For as long as I can remember, I have stayed at Cassandra McGee’s big pink house midway down front beach on Edisto Island. The drive down from Charleston,^ though less than an hour, is a respite in itself, through marshland and old plantation sites, through tunnels of live oaks with Spanish moss unraveling like gray lace in the amber light of dusk (a friend’s son calls it “squirrel hair”).
All of my memories of that house involve big meals around the two huge dining tables, and I never know when I go if there will be 2, 10, 20, or no people there. I always take some food but rely on the local vegetable stands to provide me with whatever is in season. I also know where countless blackberries grow, and I know every persimmon tree between Charleston and the Old Post Office on Store Creek. Sometimes I take my cast net and catch shrimp on the way down, just off the road about 10 miles inland. And sometimes I buy fresh fish. But always I cook. Cassandra’s roomy, well-equipped kitchen always inspires.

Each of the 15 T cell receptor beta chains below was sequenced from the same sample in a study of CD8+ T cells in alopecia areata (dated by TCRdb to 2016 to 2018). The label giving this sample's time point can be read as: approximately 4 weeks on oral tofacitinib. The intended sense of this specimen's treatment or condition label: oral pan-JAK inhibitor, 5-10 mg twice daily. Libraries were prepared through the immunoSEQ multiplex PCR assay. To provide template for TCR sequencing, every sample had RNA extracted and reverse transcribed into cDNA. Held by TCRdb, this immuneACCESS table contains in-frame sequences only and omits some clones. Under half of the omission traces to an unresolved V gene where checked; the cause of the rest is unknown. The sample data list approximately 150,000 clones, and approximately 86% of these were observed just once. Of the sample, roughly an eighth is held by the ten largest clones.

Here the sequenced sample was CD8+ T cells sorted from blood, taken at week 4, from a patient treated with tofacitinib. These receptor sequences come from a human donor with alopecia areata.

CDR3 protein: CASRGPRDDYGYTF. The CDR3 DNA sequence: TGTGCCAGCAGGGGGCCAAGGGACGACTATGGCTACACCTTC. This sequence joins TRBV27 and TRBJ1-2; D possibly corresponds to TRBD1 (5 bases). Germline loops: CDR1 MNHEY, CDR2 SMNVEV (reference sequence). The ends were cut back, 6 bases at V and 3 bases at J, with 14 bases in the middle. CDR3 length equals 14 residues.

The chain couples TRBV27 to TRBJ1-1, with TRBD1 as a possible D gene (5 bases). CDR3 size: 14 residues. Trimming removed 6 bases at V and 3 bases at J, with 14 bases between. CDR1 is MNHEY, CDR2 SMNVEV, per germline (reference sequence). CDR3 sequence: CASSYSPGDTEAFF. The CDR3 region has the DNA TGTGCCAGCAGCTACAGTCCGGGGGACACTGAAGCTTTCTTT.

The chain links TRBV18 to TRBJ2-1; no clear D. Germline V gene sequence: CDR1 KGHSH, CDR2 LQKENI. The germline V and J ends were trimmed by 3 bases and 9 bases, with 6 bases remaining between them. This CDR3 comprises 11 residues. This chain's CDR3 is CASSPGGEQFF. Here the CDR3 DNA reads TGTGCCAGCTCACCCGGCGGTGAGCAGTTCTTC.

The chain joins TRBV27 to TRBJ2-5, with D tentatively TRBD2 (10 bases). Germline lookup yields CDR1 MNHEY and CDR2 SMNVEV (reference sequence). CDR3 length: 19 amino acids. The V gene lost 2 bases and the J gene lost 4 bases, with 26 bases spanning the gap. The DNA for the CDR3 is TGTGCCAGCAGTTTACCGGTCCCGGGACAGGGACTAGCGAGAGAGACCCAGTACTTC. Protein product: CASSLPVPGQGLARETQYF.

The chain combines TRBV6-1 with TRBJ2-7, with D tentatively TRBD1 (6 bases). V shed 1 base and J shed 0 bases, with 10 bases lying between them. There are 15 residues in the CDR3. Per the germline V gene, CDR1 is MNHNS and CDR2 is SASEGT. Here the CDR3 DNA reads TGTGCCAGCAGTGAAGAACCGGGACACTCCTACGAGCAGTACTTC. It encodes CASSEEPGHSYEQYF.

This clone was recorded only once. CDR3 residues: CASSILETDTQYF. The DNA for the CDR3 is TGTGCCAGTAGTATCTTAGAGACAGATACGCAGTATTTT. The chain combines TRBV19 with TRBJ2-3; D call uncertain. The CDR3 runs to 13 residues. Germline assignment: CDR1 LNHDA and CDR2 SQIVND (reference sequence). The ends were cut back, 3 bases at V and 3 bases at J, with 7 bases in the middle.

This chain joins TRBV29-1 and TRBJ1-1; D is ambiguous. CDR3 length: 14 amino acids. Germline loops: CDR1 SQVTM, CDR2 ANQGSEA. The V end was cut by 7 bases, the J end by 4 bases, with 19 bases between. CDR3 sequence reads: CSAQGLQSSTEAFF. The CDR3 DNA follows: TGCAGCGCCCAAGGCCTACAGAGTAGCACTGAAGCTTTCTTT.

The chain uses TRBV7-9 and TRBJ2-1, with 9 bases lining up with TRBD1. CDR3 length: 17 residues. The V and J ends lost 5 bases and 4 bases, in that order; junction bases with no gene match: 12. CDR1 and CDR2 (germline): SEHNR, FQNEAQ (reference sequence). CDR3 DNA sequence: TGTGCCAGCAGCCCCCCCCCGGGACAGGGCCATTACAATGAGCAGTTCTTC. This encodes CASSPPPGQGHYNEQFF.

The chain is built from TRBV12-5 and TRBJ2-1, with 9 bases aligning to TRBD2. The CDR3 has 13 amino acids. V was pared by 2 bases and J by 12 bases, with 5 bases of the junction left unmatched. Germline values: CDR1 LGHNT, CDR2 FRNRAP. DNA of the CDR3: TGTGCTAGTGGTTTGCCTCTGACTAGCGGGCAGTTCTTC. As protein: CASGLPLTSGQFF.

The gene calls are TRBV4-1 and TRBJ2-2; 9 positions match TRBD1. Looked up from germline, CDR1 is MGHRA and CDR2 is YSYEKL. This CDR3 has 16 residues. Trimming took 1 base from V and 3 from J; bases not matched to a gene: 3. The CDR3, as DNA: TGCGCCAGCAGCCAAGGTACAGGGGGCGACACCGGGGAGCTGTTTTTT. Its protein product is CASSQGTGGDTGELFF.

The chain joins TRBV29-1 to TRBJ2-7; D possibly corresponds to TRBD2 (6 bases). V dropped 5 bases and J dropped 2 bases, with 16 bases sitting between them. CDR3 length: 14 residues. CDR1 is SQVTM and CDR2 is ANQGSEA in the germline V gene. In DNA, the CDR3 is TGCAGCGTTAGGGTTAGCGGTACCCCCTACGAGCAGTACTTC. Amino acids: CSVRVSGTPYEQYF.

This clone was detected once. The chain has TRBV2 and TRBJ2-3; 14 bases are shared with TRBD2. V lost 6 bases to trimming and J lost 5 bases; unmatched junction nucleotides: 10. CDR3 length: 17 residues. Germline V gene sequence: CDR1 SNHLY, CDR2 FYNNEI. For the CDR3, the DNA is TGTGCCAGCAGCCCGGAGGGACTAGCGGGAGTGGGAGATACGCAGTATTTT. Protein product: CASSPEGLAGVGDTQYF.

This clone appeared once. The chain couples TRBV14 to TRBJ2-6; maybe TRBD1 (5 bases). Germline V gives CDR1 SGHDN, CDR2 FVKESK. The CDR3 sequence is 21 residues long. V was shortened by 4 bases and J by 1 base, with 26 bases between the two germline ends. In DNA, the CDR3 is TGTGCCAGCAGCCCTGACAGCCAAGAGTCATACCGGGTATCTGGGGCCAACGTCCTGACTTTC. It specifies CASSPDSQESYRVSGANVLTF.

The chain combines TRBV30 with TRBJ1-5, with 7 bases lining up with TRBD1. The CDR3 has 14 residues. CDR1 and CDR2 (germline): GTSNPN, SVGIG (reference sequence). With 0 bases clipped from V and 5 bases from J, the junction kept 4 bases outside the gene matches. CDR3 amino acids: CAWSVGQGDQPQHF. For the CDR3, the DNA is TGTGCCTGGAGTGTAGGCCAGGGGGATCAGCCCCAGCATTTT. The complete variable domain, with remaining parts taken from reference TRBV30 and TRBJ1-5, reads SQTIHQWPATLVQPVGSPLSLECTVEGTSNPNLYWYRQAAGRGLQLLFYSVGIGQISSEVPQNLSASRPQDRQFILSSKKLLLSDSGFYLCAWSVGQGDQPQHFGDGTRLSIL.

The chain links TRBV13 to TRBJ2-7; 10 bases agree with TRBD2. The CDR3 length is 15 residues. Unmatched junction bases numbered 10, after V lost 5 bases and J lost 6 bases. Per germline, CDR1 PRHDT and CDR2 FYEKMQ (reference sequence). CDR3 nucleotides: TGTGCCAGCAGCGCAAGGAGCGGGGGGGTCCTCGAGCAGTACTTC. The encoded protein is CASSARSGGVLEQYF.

One midsummer Sunday evening I drove down, knowing thunderstorms were brewing (my favorite time to go to the beach). On the way down I pulled several clumps of fresh garlic out of the soil from a long-abandoned homesite where it had once been planted, then stopped at George and Pink’s vegetable stand on the island for some fresh vegetables. I telephoned a friend to come down when I found the house empty, and he offered to bring a fryer.
The fryer turned out to be one of those industrial freaks packed with 2 gizzards and 2 livers, so I took advantage of that windfall to experiment for myself. These fritters have become one of my favorite appetizers, and my sister Sue can eat a plateful of what she calls my “gizzard croquettes.”
Finely chop together all of the ingredients except the lard (or mix in a food processor, but not too much), saving some of the bread crumbs to coat the croquettes. Make croquettes about the size of 2 fingers, roll in fine bread crumbs, and fry in hot lard for about
© 1992 All rights reserved. Published by UNC Press.